• 1 tablespoon paprika
  • 1 teaspoon basil
  • 1 pound local perch
  • 1 tablespoon butter melted
In a shallow bowl, combine the bread crumbs, Parmesan cheese, paprika and basil. Brush fish fillets with butter, then dip into the crumb mixture. Place in a greased baking pan. bake, uncovered, at 500 degrees F for 10 minutes or until fish flakes easily with a fork.
March 14, 2011

Local News


Dynamic natural processes at work          
Painting by Kara Taylor

Natural resources on the Vineyard are not immune from the impacts of global climate change. VCS is undertaking a year-long project aimed at inventorying climate change impacts on Martha’s Vineyard and the effects of likely adaptation and mitigation measures. The goal is to identify and advocate for strategies that will protect natural resources and conservation values. Part of our task is to identify nature-based alternatives to conventional adaptation strategies. This mean, for example, finding alternatives to armoring coastlines with stone, concrete and steel.


The very visible revetment on Sengekontacket Pond
A property owner on Tisbury Great Pond’s Middle Cove is going to great lengths to build a coastal revetment to protect a 3.7 acre property, purchased in 2006 for $13 million dollars. There is a 6,739 square foot house on the site.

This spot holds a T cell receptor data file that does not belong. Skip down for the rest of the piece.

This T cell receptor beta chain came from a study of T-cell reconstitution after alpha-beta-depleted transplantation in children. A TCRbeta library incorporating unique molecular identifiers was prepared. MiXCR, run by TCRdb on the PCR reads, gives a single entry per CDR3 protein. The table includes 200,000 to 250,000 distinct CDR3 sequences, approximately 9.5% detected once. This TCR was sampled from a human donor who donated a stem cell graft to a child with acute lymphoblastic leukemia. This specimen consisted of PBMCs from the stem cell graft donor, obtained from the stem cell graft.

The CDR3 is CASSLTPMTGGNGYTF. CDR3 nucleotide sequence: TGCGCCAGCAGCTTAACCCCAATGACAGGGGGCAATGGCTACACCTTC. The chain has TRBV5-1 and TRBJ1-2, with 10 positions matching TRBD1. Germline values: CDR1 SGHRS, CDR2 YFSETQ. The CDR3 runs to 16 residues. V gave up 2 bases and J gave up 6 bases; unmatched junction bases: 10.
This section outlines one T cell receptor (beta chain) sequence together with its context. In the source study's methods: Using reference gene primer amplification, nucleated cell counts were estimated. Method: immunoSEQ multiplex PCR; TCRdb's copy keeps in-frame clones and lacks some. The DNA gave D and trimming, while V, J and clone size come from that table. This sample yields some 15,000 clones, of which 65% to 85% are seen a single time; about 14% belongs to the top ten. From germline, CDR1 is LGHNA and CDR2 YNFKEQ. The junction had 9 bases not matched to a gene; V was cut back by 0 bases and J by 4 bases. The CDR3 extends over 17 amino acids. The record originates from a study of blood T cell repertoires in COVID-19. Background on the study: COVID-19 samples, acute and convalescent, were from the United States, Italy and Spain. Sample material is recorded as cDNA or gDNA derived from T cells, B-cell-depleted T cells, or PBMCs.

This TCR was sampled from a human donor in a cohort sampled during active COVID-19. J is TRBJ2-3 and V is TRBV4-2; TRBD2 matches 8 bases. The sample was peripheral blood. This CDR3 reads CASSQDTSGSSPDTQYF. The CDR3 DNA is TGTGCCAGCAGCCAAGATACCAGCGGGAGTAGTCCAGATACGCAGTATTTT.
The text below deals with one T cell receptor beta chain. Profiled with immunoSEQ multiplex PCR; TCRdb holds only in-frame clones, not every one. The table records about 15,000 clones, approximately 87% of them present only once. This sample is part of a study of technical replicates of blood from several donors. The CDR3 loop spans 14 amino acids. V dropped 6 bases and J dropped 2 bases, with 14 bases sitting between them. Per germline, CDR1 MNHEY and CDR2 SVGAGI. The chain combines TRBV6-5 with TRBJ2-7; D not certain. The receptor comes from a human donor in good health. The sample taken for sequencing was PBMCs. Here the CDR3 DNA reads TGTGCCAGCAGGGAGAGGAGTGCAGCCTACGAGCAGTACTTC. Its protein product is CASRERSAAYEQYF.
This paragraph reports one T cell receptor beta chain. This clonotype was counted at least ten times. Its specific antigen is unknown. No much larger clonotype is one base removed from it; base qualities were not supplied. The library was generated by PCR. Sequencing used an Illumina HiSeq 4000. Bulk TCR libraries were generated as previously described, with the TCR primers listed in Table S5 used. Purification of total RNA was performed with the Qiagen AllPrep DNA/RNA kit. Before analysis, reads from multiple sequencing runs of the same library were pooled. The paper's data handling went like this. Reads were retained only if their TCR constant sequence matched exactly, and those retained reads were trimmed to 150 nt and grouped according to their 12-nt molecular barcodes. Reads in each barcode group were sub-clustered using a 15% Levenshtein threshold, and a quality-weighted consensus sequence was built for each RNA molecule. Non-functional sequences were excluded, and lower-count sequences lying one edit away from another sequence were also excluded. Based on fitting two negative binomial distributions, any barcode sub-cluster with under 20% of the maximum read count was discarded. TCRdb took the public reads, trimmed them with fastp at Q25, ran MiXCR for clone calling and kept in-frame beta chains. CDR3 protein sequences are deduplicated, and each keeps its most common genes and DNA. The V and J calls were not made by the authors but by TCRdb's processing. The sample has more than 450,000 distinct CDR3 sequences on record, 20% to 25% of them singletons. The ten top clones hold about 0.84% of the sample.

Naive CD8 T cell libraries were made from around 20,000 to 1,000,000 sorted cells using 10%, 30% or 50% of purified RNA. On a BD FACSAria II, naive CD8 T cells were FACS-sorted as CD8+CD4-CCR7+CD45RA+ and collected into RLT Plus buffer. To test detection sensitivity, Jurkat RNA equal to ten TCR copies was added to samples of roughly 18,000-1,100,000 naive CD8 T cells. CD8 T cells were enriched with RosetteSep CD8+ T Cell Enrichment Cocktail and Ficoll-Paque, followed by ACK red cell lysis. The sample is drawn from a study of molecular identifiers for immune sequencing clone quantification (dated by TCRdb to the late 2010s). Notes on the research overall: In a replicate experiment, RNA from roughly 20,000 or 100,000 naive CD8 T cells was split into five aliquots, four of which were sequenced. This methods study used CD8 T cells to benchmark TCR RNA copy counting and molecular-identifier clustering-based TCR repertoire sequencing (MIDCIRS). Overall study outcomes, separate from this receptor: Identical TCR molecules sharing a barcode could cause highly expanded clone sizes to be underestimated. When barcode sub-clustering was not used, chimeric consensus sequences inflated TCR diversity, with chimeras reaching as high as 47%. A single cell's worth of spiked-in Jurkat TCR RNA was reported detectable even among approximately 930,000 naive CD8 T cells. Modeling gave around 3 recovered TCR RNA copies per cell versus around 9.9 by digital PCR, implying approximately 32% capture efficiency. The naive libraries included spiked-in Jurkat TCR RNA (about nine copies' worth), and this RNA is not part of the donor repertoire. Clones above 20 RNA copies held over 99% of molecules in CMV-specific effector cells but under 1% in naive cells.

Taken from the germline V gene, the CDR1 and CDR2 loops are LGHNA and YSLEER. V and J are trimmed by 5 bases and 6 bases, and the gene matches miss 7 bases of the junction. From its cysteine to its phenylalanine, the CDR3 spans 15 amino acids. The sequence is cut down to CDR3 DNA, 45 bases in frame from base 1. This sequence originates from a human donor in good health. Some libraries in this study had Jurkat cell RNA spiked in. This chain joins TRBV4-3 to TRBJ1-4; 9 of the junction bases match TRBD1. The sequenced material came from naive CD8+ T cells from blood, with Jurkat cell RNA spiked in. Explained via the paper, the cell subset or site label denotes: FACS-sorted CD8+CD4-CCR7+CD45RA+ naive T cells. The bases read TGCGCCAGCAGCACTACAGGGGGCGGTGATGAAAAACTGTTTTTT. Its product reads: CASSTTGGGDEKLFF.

The ongoing legal fight, being watched in the press (MV Times; Gazette), sheds light on the interplay between science and regulation concerning coastal (in this case pond-shore) armoring. Current rules don’t permit the building of revetments just to protect undeveloped land, but do allow revetments to protect structures. The local Conservation Commission determined that there was no imminent threat to the house, so rejected the revetment request. The state Department of Environmental Protection (DEP) overruled their decision.

Click HERE for a copy of the local Conservation Commission’s original denial and HERE for the state DEP’s Superseding Order of Conditions approving a revetment.
The ConComm. has filed an appeal of DEP’s decision. The revetment DEP approved is shorter than the one the Commission denied, so the landowner will still need to return to the local ConComm for a permit to proceed.
To read about “The Problem with Revetments and Other “Hard” Structures”
Click HERE


Elbow from North Neck Highlands (Chappy)
photo by Dana Gaines

A report that provides analysis and details on historical erosion rates for the U.S. coastline from Maine to Virginia has been released by The U.S. Geological Survey. Click HERE for more on the National Assessment of Shoreline Change: Historical Shoreline Change along the New England and Mid-Atlantic Coasts.


Coastal armoring on the North Shore

An overview of climate change impacts on the natural and built environments in marine and coastal North America is the subject of a new report entitled, “The State of Marine and Coastal Adaptation in North America: A Synthesis of Emerging Ideas”. It also provides a review of an array of adaptation options and a survey of adaptation projects from different regions. Click HERE for an abstract.